This invention relates to the pressing of clothes and more particularly to a collapsible press having a universal buck utilized in the pressing of virtually all garments.
BACKGROUND OF THE INVENTION
Conventional domestic pressing of garments is notorious for its tedium and classical inefficiency.
Commercial pressing advances over domestic pressing by using discrete pieces of equipment for discrete pressing jobs. While such equipment may suit mass production cleaning establishments, it is noted that as many as three specialized pieces of equipment can be utilized for pressing a single garment such as a shirt. Examples of such equipment include body presses, single cuff presses, single collar presses and single and dual sleeve presses.
SUMMARY OF THE INVENTION
A laundry press of the type suitable for pressing all articles of apparel, especially shirts, is contained in a rectangular cabinet. The cabinet upon opening includes at least one panel member hinged at the bottom for bracing the cabinet in an upright position. The cabinet provides at its upper end the support structure for a buck and heated pressing plate for placing on the garments the desired press. The buck and heated pressing plate in turn fold upwardly from the cabinet and are supported so as to cantilever from the cabinet overlying the bracing panel member. The buck is provided with the capability of rotation with respect to the pressing plate. Thus, a garment once mounted to the buck can be pressed on all sides. The buck is provided with side arm members that fold outwardly to support a duality of function to the buck. First, the outwardly folding members expand the buck to enable pressing of virtually all sizes of shirts, coats and other abdominal garments. Secondly, the arms as folded can accommodate the arms of shirts and abdominal garments to enable pressing of the arm members on the same piece of pressing equipment that presses the body member.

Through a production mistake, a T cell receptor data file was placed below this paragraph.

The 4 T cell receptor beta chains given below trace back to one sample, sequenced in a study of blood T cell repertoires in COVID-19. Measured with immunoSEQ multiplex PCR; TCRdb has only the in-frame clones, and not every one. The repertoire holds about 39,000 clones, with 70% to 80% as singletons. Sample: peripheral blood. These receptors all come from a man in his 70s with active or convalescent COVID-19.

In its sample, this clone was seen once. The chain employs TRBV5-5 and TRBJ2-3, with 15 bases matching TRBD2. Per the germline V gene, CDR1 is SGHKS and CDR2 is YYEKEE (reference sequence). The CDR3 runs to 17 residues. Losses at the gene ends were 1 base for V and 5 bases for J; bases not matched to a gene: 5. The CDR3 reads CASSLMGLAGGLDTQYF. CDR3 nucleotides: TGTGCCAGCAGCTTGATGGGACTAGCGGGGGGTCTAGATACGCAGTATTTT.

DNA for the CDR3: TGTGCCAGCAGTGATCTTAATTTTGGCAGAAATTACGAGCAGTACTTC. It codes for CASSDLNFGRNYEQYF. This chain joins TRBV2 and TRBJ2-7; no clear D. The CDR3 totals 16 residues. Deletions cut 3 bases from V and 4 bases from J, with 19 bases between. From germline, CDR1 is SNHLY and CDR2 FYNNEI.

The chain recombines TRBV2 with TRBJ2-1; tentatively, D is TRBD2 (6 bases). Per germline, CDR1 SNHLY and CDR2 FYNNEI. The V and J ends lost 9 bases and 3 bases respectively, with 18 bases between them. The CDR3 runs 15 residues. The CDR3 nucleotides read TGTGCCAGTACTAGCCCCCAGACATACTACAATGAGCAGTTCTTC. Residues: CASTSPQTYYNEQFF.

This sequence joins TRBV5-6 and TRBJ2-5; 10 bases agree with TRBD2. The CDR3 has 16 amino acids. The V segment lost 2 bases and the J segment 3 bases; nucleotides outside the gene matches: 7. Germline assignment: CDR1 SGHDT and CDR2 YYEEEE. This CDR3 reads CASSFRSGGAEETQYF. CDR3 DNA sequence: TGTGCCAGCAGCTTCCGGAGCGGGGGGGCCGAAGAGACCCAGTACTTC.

OTHER OBJECTS AND ADVANTAGES
An object of this invention is to disclose a universal press contained in a single upright cabinet usable in the home or small commercial environment. Specifically, the disclosed press is contained in an upright cabinet. The cabinet includes at least one enclosure wall hinged at the bottom of the cabinet and folding from the top to provide a support for holding the cabinet in an upright position. The pressing plate and buck are hinged at the top of the cabinet. They move outwardly from a contained position within the cabinet to a cantilevered position of support overlying the wall supporting the cabinet. The buck folds out from the cabinet on a hinge at the top of the cabinet. The buck is supported in cantilever fashion at right angles to the cabinet. The pressing plate is hinge supported from the top of the cabinet overlying the buck. The pressing plate moves downwardly onto the cantilevered buck to effect pressing.